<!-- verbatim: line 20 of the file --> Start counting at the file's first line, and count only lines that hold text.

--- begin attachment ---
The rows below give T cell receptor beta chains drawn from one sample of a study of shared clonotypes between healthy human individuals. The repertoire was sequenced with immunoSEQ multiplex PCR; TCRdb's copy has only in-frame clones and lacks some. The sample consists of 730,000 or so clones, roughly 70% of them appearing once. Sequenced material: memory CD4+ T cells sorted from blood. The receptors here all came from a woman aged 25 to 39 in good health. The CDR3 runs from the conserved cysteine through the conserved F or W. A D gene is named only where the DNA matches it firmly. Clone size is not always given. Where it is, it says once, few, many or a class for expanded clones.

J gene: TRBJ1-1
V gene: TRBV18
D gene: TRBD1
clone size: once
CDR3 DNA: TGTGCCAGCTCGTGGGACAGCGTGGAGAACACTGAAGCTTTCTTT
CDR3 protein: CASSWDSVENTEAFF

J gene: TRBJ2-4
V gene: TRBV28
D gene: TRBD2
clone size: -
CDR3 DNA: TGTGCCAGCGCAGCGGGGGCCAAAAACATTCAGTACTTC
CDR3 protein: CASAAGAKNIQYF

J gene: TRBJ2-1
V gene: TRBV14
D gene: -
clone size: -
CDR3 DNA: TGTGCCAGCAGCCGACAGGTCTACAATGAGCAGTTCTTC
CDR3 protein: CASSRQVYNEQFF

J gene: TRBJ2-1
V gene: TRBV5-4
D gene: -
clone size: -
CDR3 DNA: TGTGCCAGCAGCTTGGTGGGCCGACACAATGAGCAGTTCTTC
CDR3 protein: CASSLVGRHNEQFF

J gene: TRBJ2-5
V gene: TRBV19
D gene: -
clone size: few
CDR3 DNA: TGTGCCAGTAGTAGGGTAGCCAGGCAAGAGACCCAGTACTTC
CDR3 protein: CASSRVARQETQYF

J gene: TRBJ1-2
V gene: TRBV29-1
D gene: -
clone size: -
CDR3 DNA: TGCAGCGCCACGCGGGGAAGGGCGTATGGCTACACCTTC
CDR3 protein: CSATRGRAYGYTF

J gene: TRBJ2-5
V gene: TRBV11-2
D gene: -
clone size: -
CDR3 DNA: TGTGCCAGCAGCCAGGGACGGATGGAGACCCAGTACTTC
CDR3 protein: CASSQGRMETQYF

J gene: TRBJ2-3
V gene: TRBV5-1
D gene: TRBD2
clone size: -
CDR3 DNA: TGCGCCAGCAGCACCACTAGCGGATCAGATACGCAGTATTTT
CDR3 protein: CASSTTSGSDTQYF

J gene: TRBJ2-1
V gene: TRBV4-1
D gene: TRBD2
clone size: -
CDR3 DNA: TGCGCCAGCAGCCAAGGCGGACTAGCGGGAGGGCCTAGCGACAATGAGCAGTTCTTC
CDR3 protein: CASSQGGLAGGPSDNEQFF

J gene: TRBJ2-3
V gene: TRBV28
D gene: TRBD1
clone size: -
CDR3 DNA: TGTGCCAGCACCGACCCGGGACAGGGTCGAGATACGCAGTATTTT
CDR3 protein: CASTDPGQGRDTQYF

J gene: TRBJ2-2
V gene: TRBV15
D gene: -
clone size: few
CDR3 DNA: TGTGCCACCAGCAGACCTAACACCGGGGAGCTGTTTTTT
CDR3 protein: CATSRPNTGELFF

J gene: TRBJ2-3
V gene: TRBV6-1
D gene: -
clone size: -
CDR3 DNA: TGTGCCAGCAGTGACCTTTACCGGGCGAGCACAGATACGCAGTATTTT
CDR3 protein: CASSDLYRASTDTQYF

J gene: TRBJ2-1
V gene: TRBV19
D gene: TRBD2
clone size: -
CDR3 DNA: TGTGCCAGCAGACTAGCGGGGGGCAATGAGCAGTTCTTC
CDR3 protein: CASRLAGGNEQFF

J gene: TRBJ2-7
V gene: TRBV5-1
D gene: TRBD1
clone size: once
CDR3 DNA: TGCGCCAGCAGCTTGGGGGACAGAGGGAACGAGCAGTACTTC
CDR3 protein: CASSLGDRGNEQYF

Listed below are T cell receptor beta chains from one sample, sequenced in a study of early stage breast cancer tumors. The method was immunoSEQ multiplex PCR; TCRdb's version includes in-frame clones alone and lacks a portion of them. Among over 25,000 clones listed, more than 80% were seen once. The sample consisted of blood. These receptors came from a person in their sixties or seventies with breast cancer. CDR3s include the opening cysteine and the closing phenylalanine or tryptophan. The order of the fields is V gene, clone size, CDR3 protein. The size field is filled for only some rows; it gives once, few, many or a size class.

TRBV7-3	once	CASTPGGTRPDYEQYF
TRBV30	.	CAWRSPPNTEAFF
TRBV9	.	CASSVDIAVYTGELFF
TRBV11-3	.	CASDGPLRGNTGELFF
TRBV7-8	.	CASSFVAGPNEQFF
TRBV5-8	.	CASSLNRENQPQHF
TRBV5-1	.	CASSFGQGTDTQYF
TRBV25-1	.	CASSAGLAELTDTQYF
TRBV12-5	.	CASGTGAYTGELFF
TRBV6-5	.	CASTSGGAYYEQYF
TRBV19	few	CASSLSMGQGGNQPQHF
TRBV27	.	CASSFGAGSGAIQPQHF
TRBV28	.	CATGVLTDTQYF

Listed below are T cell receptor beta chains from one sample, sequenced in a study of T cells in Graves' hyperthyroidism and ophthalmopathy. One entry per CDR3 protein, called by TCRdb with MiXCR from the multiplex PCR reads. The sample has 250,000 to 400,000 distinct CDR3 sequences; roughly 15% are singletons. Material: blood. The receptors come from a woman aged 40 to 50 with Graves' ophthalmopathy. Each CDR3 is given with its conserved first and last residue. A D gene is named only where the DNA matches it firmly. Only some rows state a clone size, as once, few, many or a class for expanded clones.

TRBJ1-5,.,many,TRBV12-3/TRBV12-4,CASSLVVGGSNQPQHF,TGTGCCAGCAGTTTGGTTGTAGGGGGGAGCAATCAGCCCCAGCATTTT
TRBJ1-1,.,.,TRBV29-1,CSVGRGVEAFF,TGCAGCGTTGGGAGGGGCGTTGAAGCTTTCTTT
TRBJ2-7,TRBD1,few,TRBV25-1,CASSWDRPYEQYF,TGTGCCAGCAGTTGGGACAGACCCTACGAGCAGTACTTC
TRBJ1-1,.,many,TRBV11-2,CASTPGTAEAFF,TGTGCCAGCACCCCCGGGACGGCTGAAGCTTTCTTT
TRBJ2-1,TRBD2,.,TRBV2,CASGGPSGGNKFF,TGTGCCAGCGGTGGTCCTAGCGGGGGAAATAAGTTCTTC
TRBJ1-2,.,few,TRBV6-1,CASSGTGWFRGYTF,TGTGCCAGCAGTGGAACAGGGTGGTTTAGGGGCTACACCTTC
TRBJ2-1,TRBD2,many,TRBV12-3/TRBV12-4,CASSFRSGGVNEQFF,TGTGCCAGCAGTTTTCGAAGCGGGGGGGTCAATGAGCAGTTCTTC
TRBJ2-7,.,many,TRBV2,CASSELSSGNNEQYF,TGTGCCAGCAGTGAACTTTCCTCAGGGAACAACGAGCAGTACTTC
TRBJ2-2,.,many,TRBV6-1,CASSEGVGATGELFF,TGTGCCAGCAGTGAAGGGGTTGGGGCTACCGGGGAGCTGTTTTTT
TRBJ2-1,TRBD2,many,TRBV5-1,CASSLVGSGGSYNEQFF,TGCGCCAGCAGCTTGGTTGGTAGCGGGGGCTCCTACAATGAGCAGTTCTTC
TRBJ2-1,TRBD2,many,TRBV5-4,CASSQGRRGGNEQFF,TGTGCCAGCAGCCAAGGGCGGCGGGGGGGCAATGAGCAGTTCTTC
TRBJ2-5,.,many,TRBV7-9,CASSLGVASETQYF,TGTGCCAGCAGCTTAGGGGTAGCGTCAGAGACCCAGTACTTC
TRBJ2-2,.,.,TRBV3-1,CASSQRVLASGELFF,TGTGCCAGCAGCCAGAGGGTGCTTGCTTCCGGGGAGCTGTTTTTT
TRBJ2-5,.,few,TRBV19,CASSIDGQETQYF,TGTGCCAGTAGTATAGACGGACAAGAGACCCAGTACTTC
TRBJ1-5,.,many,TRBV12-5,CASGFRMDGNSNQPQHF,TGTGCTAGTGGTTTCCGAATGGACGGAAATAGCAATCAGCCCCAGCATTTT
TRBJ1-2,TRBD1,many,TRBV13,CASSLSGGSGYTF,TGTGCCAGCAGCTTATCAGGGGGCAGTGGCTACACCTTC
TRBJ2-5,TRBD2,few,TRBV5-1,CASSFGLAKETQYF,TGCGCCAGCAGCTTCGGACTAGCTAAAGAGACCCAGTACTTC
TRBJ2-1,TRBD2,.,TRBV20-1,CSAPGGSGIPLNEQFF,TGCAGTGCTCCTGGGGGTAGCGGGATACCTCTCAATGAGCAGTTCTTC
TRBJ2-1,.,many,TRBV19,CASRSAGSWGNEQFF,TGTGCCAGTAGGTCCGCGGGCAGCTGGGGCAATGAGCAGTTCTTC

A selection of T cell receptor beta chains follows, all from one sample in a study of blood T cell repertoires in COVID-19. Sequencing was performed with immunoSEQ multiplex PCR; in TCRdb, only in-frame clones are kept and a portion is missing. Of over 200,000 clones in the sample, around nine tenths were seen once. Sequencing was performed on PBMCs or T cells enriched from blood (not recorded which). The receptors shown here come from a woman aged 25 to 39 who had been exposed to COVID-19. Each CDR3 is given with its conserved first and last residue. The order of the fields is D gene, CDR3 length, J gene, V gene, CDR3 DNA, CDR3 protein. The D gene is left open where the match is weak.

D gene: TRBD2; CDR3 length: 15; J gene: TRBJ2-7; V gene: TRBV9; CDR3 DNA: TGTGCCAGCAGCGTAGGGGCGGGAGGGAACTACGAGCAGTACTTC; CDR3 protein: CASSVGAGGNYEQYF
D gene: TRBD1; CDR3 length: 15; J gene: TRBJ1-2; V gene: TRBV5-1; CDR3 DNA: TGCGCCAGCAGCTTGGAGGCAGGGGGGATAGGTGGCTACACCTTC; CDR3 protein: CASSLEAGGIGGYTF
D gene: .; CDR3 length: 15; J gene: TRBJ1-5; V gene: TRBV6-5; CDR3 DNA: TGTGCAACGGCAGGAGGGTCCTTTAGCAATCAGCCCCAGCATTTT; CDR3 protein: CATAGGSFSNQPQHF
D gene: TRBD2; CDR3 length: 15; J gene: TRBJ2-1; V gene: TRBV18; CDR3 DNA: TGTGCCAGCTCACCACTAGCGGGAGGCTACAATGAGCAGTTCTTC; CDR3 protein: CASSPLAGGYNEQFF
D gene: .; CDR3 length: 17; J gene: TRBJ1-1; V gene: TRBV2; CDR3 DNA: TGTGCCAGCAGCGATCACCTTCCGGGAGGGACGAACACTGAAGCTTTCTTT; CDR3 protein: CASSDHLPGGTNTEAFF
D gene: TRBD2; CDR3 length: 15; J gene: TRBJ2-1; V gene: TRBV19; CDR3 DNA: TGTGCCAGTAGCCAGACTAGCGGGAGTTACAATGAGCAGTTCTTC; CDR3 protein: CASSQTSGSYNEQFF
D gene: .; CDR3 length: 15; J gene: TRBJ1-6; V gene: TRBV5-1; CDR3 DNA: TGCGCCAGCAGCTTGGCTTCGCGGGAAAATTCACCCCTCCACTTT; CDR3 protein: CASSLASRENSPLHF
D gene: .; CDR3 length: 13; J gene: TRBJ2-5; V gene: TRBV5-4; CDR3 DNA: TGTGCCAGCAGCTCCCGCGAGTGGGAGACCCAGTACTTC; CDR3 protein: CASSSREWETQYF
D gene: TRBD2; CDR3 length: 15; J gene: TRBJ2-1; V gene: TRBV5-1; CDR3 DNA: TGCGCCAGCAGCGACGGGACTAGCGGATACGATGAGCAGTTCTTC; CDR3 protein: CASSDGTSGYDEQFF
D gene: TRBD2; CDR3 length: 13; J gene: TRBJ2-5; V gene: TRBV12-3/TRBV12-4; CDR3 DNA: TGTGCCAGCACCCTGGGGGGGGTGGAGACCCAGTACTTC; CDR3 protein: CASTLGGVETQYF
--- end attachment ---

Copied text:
J gene: TRBJ2-1